Classic Movie Reviews
Directed by Ted Demme
Starring: Dennis Leary, Kevin Spacey, and Judy Davis
Review by Carey Lewis
A cat burglar is forced to take a bickering, dysfunctional family hostage on Christmas Eve.
Christmas brings out the craziness in everyone as the holiday season becomes more and more festive. There are great family movies to watch during this time that will put you into the yuletide spirit, such as A Christmas Story, It’s a Wonderful Life, and Miracle on 34th Street. However, I’ve always been the type to go against the grain, for better or worse, and I quite enjoy my counter-culture programming. The Ref isn’t as counter-culture as say, Black Christmas (one of the all time best horror movies), but it’s not a movie that you can sit down and watch with young children.
The movie starts with Lloyd and Caroline Chasseur (Kevin Spacey and Judy Davis respectfully) at a marriage counseling session. Right away from the language that’s used, and the timing, and the vulgarity, you can tell this is a different kind of Christmas movie. It’s pretty clear that their marriage is on shaky ground.
Meanwhile Gus (Dennis Leary) is robbing a rich home. After the botched attempt, his partner, Murray (Richard Bright) fleas the scene, leaving Gus to fend for himself in this upscale Connecticut town. Gus ends up taking Lloyd and Caroline hostage.
The comedy starts right away as Lloyd and Caroline can’t help but bicker with each other, even when being held at gunpoint. Gus is forced to wait at the house until his partner can find and steal a boat, as all the roads are blocked off as the cops scour the town for the robber. But it’s not going to be that easy…
The Chasseur’s son, Jesse (Robert J. Steinmiller Jr.) comes home from Military School, where he’s been sent for being an unruly child, and has been blackmailing one of his teachers. Not only that, but Lloyd’s brother and his family are coming to dinner, along with his despicable mother. To get through this mess, Gus pretends to be the marriage counselor, Dr. Wong. How Leary explains his name to the mother is an example of one of the many great dialogue exchanges through this film:
Mother: Your name is Wong?
During this night, Caroline decides she wants a divorce and gets a little drunk, and the gloves really come off. Gus won’t let Caroline and Lloyd be in separate rooms from him, so they’re forced to confront each other and talk. Or maybe yell. It’s a bit of both. Because they have no escape they’re forced to finally communicate. And communicate they do; and the whole family gets in on it. Gus, who’s the criminal, actually has it together more than anyone else in the room.
The way the family members face each other and stop “acting” in front of each other is hilarious. No subject is taboo, and everyone finally learns how they’re really thought of, and how they feel about the others.
Ted Demme does a great job walking the tightrope in this comedy. Everyone is hilarious, but he manages to keep it from going over the top and becoming a comical farce. Certain elements to the plot are setup, but don’t seem like a setup because they’re funny, which is very important. In too many movies, there’s something near the beginning that happens that you know will come back later to tie the story up, because it seemed to serve no purpose. Well, the setups in The Ref, you think are there because they’re funny, so there’s a satisfaction that comes when you realize later that it was a setup for a payoff later in the film.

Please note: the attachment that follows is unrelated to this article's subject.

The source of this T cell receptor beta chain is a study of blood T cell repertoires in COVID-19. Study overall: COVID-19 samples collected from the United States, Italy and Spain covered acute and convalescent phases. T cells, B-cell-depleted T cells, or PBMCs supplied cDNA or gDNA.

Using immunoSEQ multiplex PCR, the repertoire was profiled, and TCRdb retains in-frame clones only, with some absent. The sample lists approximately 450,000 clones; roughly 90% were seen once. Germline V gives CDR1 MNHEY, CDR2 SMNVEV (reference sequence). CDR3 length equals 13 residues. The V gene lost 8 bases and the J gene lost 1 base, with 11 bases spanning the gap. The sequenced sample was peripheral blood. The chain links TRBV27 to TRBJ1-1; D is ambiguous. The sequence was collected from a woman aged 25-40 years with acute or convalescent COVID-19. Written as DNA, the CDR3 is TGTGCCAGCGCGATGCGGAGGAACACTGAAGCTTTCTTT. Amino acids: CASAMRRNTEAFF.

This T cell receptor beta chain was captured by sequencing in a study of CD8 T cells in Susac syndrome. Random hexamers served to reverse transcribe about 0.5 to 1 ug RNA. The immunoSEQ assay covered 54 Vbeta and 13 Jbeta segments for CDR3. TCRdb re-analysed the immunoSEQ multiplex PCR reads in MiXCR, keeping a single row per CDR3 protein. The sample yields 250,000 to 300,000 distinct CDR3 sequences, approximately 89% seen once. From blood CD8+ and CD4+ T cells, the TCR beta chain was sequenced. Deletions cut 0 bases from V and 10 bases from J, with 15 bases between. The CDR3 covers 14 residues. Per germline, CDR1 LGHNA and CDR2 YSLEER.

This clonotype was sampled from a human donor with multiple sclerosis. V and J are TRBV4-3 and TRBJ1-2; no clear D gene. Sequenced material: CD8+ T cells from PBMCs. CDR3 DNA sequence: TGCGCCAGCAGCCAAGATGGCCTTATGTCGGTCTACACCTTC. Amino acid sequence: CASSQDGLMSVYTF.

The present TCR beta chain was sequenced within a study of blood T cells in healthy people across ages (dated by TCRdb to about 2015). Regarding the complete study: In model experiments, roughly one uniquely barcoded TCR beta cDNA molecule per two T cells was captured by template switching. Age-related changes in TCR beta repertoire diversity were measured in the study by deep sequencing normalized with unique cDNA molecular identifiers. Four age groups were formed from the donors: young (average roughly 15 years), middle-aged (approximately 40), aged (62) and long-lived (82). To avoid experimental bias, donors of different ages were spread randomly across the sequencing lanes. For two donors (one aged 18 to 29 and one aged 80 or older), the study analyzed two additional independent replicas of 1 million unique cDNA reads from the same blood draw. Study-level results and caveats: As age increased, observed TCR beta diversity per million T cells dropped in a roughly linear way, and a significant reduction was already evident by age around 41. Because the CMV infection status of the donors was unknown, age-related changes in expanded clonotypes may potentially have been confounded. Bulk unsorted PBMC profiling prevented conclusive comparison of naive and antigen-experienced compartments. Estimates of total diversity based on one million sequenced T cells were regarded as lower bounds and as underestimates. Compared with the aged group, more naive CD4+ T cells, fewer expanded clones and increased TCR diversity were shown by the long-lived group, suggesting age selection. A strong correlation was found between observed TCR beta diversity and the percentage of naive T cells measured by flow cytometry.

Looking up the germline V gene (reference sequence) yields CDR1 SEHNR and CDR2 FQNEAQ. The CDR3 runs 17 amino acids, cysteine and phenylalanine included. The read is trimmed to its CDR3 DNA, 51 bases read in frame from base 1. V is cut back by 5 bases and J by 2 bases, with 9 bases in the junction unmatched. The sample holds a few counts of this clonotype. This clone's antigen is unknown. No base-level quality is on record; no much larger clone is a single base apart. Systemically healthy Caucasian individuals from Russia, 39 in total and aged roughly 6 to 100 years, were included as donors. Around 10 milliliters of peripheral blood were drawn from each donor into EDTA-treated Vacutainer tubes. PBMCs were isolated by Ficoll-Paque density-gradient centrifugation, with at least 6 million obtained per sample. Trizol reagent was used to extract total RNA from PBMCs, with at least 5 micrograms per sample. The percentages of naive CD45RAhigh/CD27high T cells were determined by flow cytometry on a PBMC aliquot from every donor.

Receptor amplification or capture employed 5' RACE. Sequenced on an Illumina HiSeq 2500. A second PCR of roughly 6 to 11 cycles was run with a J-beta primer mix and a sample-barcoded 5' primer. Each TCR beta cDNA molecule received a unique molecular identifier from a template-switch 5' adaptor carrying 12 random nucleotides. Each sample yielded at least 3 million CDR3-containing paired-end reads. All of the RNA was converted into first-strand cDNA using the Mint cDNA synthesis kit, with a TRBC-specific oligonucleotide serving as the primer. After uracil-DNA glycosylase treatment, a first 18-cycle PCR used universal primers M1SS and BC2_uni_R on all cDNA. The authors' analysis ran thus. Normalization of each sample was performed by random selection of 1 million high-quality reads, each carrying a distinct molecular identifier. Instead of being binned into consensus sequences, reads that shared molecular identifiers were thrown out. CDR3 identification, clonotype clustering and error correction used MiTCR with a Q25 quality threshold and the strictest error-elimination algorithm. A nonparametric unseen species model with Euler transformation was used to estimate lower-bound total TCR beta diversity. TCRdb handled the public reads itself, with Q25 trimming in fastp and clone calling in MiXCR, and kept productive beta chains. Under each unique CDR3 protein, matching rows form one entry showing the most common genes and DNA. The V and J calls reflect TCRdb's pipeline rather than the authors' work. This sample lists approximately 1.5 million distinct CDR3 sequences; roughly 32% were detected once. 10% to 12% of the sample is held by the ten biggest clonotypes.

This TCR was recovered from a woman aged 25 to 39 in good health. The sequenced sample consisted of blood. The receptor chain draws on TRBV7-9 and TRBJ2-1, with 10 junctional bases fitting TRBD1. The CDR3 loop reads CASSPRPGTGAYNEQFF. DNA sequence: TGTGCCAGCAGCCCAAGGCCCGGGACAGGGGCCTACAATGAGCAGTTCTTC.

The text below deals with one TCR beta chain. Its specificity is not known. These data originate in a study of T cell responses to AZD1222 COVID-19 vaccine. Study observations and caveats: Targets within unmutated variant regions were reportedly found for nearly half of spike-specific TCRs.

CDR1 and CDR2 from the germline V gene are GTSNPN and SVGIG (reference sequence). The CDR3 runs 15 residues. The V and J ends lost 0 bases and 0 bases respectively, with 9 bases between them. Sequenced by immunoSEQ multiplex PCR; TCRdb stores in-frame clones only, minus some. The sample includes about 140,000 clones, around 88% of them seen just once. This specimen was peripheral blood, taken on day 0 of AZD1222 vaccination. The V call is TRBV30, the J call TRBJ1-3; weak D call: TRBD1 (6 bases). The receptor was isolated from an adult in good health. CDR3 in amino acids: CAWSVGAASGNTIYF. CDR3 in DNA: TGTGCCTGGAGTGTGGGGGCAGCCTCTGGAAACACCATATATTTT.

Demme also does a great job setting up the differences between the class system which exists in the world, and he manages to do this without being heavy handed about it.
The script by Richard LaGravenese and Marie Weiss is comic gold in the hands of the fine actors in this film. Every character is defined and not alike another in the film. I’m sure most people will recognize some elements of every character in their own family, which is another reason this film is so great. Everyone knows people like these, and chances are, you’re related to some of them!
The Cinematography by Adam Kimmel is always warm, which is important for a film like this. Many people won’t realize this, but the look of this film is part of its heart. The warmness of the picture is the reason why we can find humor in this family’s misery, and why we know things will be better in the end. If it had been cold, or desaturated, we wouldn’t want to laugh, and we’d take the movie in a much more serious tone. There’s nothing flashy about the photography, which is good for this movie.
And then of course there’s the cast, which really makes this picture work. Every character gets to spit out some fantastic dialogue, but they also get their serious moments too. Leary does a great job of restraining himself (if you’ve ever seen his stand-up you’ll know what I mean), but Demme gives him enough room to let fly at the right moments. In this film, before Kevin Spacey was THE Kevin Spacey, you’ll see that he had great acting ability all along. His timing is impeccable and his line delivery is nothing short of perfect. Davis is also great as the hurting wife who feels cornered, who has more than a few jabs to lash out, but also does a fantastic job of exposing her inner turmoil. These three roles are really key as the film is about stripping away the facades until you get to the core of the truth.
So if you want to sit down with the family and get the warm and fuzzy feelings of Christmas, I don’t recommend this movie. But if you want an anti-Christmas movie, and ever wish of telling family members that you only see a couple of times a year what you really think of them, throw this flick into your DVD player. You won’t be disappointed, and you might find a new holiday favorite.